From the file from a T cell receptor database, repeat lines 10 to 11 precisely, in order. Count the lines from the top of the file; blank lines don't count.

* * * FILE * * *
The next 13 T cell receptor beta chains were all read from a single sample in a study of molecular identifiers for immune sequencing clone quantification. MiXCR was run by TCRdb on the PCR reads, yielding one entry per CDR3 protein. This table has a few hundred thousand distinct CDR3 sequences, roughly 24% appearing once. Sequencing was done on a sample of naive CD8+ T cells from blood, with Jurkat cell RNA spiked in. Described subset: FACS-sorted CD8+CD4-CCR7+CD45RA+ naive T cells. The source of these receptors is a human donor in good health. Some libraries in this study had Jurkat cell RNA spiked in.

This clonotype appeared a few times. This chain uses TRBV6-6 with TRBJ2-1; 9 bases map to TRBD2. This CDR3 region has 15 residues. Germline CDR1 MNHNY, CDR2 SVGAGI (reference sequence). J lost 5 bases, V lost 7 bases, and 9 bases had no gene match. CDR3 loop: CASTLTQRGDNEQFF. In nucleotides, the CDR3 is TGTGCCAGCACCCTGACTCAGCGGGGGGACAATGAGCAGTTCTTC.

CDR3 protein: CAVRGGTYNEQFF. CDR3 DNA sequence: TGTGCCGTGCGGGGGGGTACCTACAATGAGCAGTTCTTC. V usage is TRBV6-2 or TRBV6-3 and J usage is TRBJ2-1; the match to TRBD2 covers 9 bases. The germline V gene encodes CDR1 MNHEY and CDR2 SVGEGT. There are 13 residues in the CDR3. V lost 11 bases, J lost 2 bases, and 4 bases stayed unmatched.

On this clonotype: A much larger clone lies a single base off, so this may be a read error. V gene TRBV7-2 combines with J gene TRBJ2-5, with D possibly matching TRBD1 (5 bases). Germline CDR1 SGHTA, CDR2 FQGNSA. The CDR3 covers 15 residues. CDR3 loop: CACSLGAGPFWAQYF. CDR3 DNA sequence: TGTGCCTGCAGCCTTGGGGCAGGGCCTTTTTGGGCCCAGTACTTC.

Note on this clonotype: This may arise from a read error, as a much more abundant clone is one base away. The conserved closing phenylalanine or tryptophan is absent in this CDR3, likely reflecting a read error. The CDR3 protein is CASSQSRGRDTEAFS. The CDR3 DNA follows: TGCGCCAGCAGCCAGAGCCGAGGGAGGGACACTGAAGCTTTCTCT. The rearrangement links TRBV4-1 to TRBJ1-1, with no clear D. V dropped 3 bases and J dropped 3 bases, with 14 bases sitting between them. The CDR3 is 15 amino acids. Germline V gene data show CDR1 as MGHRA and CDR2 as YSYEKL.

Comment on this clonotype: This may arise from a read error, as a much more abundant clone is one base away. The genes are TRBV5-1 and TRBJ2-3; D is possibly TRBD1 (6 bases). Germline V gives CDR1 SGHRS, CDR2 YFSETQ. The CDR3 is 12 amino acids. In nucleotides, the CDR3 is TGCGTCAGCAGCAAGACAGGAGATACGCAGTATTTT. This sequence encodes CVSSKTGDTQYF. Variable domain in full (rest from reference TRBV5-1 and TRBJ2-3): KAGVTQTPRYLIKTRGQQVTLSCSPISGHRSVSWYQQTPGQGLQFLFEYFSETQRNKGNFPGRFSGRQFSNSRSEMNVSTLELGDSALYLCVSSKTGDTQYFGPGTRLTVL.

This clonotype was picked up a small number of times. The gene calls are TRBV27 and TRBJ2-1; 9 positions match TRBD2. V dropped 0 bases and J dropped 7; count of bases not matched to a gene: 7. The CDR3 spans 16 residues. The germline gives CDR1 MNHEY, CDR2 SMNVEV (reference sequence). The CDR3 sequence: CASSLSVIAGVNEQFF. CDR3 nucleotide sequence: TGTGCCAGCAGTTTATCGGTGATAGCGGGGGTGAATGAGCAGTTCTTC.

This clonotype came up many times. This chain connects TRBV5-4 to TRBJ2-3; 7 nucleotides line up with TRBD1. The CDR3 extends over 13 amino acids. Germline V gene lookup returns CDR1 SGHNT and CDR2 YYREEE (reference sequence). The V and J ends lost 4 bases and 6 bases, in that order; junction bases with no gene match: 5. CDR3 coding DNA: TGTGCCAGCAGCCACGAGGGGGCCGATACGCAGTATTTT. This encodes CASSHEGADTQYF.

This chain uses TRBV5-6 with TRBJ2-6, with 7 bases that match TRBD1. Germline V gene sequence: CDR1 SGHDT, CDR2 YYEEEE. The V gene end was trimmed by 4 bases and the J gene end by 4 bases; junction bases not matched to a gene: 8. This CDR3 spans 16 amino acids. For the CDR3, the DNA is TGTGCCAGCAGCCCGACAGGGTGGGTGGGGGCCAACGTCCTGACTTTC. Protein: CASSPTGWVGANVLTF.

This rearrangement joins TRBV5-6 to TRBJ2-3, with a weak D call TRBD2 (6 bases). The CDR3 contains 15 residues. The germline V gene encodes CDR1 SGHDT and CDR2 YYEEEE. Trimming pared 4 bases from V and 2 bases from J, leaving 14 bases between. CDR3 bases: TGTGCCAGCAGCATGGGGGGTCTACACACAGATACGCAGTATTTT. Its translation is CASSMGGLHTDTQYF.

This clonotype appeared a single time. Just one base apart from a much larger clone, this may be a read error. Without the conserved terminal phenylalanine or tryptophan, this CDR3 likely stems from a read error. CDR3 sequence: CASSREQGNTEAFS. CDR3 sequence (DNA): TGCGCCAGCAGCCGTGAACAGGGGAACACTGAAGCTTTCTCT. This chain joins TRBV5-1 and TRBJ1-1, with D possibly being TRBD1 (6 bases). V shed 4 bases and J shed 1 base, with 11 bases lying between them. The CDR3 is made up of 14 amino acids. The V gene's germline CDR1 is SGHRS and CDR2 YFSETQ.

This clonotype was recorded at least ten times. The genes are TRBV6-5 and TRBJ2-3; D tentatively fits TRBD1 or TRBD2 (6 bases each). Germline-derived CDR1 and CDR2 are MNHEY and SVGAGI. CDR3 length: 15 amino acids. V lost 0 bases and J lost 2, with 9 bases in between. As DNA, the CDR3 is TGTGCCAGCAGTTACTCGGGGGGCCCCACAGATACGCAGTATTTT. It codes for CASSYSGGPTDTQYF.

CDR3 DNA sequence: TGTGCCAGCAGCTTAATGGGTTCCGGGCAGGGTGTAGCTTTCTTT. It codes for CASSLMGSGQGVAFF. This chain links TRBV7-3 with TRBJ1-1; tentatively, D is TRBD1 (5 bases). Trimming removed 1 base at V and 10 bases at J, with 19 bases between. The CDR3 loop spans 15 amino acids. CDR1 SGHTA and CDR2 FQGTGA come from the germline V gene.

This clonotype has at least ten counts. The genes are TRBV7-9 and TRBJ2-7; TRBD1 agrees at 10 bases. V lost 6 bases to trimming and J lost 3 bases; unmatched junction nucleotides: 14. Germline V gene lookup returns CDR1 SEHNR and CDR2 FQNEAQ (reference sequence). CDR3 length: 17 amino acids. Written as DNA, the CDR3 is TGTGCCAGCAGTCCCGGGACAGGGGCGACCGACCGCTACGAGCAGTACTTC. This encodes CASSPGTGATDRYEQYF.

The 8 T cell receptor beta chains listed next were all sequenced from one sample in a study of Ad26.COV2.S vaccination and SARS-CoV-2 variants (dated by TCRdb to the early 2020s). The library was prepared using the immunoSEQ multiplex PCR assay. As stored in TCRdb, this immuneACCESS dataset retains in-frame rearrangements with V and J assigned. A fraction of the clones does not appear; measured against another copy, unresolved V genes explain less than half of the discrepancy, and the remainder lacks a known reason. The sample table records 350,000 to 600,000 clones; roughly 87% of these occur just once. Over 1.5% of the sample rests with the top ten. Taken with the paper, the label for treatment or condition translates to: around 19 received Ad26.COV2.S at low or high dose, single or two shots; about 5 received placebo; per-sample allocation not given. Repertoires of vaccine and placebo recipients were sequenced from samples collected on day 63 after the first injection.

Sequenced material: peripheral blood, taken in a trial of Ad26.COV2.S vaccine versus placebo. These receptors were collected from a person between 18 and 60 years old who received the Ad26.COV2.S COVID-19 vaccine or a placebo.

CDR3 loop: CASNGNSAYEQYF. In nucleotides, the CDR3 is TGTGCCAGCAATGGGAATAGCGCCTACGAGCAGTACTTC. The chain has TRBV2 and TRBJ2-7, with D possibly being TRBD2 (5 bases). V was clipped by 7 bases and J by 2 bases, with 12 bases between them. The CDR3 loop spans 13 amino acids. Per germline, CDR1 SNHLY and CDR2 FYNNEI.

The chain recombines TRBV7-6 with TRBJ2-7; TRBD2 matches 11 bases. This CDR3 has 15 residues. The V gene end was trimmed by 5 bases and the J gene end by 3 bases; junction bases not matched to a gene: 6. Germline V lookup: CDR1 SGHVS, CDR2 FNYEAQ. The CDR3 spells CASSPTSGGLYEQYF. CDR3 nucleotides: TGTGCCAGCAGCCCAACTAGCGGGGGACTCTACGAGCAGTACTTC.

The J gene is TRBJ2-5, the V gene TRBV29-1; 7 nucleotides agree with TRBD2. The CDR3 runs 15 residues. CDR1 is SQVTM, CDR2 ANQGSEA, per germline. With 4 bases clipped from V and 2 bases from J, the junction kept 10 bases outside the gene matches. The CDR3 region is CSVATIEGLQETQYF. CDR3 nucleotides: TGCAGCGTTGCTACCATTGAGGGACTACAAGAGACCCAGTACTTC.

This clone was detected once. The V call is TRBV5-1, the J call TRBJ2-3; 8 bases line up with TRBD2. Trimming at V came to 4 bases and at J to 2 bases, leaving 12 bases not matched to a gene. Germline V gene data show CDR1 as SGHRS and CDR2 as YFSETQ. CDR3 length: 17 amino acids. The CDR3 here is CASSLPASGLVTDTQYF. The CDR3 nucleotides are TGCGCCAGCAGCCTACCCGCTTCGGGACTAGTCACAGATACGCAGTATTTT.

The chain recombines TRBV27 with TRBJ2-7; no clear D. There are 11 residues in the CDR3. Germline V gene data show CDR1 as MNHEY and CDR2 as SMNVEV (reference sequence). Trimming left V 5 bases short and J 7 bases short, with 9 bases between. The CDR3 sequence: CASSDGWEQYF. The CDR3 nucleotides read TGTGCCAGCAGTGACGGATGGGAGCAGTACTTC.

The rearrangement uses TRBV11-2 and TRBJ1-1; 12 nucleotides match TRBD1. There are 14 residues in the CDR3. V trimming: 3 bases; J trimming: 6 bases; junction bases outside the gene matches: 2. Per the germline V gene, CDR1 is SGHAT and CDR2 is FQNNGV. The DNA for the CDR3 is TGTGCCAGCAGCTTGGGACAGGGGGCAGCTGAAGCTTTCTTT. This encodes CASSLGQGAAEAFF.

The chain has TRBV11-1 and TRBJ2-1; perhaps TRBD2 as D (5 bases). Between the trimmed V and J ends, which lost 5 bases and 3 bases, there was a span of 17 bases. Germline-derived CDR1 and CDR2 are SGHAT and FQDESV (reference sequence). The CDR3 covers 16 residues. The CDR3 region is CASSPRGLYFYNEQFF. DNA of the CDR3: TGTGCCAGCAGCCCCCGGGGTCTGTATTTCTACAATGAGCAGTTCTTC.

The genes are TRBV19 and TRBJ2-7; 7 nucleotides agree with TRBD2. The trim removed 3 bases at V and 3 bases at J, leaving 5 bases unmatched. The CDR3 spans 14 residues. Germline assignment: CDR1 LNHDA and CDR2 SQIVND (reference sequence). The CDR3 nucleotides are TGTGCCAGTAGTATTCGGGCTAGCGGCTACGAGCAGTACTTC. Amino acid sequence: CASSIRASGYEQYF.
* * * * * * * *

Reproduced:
This rearrangement joins TRBV5-6 to TRBJ2-3, with a weak D call TRBD2 (6 bases). The CDR3 contains 15 residues. The germline V gene encodes CDR1 SGHDT and CDR2 YYEEEE. Trimming pared 4 bases from V and 2 bases from J, leaving 14 bases between. CDR3 bases: TGTGCCAGCAGCATGGGGGGTCTACACACAGATACGCAGTATTTT. Its translation is CASSMGGLHTDTQYF.

This clonotype appeared a single time. Just one base apart from a much larger clone, this may be a read error. Without the conserved terminal phenylalanine or tryptophan, this CDR3 likely stems from a read error. CDR3 sequence: CASSREQGNTEAFS. CDR3 sequence (DNA): TGCGCCAGCAGCCGTGAACAGGGGAACACTGAAGCTTTCTCT. This chain joins TRBV5-1 and TRBJ1-1, with D possibly being TRBD1 (6 bases). V shed 4 bases and J shed 1 base, with 11 bases lying between them. The CDR3 is made up of 14 amino acids. The V gene's germline CDR1 is SGHRS and CDR2 YFSETQ.